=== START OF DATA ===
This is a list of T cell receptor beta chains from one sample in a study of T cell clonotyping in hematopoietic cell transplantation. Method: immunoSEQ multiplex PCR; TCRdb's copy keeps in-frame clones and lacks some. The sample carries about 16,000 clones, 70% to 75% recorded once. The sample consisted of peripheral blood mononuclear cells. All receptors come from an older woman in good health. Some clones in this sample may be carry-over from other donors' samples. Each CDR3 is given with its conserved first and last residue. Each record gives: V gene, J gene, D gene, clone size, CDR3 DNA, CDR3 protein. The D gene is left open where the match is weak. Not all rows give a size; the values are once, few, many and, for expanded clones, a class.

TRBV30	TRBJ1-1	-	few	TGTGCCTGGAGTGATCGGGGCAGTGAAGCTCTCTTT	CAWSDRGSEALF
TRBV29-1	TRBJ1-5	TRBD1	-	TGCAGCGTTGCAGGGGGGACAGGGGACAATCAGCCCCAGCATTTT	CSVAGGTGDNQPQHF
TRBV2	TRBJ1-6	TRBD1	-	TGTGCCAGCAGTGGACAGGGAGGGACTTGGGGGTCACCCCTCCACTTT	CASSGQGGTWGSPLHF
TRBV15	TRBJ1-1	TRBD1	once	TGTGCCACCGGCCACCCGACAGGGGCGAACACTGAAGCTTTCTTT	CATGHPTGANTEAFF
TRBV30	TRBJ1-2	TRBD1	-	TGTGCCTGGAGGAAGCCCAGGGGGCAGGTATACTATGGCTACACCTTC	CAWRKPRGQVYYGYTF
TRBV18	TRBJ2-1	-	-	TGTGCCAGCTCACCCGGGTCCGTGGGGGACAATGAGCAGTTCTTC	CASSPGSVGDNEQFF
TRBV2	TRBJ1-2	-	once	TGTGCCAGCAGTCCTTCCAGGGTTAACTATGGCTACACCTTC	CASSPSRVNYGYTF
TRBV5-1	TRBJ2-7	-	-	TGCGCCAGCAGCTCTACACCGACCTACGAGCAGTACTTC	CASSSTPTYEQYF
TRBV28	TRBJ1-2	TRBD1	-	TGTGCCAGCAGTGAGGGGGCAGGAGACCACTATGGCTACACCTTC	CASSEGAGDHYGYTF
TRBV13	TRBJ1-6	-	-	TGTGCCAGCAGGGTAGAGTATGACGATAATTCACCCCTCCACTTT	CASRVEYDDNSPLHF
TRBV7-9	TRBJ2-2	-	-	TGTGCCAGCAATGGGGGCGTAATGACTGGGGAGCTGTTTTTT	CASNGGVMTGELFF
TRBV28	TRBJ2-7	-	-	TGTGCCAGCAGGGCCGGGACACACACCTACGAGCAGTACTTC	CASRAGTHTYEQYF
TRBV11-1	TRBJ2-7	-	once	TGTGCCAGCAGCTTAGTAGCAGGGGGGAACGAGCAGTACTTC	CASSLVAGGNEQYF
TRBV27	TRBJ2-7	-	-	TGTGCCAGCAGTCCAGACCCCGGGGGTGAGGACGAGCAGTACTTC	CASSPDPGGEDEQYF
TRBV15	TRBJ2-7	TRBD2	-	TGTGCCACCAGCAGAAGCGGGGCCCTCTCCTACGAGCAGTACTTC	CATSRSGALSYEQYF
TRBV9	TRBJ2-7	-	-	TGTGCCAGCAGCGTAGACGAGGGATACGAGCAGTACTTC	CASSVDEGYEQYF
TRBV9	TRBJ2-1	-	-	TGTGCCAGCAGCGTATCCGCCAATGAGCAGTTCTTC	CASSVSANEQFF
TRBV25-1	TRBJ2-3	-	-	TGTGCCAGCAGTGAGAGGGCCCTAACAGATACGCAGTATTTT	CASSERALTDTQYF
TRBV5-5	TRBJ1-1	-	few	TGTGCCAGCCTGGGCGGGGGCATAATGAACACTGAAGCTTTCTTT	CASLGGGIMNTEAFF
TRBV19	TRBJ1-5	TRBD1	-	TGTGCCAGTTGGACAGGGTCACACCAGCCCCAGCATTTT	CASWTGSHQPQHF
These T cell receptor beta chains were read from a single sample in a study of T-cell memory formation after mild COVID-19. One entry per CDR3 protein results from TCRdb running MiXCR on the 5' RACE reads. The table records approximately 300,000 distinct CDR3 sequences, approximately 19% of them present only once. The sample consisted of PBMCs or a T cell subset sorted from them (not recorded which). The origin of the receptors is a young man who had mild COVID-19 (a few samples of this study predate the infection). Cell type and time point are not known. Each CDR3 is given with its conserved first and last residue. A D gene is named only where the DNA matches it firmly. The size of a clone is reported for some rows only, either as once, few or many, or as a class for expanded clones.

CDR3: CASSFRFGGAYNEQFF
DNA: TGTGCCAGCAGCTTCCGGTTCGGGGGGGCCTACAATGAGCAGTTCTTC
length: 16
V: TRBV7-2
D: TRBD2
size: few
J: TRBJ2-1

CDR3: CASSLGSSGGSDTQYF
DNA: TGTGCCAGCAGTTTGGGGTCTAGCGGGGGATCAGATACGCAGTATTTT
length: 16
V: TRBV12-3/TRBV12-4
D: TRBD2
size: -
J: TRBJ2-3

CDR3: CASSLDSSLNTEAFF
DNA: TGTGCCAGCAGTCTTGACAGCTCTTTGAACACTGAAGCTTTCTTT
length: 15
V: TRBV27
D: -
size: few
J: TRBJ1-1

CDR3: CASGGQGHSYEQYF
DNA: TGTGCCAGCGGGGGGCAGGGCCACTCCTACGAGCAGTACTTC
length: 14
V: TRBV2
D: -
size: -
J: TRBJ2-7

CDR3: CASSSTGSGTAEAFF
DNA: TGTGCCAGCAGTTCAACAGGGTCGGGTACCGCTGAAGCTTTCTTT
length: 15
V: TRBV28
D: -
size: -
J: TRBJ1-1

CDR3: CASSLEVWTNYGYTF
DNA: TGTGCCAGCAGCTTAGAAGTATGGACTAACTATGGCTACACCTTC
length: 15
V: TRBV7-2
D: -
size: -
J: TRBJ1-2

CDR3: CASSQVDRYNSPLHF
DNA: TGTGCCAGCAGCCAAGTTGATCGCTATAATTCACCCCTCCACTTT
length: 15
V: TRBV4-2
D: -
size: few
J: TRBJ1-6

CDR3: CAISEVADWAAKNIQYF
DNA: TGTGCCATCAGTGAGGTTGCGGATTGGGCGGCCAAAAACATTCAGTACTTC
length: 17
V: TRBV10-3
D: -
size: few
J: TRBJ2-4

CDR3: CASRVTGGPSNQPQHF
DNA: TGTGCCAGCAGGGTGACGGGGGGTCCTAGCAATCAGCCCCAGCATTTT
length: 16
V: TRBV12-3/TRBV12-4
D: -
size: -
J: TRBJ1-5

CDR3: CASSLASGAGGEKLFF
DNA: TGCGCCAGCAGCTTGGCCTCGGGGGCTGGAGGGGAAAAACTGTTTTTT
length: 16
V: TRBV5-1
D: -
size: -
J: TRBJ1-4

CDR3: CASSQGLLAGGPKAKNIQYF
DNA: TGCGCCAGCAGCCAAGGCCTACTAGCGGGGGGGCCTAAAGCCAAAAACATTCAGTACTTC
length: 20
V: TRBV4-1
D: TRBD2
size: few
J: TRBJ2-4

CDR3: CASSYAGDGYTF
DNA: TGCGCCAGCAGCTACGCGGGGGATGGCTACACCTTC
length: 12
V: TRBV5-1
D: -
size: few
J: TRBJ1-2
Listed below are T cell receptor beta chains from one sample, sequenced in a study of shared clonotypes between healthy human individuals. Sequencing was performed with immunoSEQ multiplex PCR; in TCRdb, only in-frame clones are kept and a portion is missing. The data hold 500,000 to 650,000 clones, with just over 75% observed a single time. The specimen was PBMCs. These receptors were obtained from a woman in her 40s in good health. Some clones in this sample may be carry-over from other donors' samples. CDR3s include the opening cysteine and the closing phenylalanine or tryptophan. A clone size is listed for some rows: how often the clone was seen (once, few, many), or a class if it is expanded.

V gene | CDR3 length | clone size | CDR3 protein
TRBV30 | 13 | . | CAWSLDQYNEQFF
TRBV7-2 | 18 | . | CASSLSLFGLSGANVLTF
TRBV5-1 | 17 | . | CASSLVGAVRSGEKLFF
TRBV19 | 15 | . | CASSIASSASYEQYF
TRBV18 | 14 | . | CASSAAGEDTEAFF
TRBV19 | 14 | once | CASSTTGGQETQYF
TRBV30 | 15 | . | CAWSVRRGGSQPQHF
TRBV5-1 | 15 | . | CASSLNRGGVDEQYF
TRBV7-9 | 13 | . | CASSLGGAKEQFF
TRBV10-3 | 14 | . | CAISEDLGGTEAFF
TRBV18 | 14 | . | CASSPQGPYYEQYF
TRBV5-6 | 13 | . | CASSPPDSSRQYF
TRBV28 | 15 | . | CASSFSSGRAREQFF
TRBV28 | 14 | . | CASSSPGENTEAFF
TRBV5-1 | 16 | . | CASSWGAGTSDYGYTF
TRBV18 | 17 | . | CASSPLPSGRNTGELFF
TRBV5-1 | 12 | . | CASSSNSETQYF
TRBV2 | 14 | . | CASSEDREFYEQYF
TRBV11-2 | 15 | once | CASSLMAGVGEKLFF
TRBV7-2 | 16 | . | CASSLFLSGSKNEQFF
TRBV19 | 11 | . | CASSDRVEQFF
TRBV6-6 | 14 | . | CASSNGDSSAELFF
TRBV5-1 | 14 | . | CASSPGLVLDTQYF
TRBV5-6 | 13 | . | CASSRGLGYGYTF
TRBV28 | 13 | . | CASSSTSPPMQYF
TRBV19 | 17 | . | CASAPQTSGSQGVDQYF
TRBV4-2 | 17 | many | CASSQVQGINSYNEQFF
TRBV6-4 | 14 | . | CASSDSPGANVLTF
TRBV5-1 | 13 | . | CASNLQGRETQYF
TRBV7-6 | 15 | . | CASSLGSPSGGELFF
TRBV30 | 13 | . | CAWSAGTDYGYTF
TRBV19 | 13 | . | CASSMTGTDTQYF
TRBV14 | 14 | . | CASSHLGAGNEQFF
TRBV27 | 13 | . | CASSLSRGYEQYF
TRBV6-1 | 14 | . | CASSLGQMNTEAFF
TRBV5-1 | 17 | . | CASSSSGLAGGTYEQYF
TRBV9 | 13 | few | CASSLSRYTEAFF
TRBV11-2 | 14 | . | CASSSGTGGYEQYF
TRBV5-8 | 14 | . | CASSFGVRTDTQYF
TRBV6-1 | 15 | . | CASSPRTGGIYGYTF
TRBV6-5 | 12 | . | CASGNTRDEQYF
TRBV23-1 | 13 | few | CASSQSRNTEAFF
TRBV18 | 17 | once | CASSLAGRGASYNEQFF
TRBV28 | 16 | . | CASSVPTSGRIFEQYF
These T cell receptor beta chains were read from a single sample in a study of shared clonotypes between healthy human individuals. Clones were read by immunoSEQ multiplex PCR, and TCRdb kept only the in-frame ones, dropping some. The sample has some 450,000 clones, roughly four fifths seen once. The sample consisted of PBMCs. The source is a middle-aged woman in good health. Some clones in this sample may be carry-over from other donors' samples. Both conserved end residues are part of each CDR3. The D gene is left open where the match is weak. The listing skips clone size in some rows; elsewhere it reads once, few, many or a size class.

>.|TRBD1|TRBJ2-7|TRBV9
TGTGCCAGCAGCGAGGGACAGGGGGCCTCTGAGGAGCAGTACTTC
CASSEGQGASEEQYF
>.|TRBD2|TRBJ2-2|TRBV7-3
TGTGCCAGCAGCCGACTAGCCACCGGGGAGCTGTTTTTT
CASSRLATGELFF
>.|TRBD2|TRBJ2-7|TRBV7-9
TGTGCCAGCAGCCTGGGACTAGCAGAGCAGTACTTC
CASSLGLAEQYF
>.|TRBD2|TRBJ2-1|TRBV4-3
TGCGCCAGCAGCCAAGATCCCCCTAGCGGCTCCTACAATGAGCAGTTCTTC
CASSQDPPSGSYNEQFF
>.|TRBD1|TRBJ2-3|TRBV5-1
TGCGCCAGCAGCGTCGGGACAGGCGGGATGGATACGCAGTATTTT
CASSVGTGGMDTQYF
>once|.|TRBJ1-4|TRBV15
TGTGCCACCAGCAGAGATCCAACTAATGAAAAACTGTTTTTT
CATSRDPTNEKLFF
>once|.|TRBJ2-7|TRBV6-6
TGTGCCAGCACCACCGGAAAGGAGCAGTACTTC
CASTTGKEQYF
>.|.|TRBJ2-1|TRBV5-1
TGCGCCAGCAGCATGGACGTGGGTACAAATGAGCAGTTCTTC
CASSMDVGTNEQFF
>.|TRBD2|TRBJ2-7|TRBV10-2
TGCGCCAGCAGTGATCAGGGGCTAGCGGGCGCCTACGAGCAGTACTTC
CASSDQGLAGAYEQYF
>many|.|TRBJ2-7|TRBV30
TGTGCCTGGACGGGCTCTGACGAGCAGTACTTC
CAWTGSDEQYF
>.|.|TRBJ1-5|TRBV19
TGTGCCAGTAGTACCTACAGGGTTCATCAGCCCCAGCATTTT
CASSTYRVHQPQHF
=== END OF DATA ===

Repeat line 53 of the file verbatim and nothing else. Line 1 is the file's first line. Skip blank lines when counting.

length: 15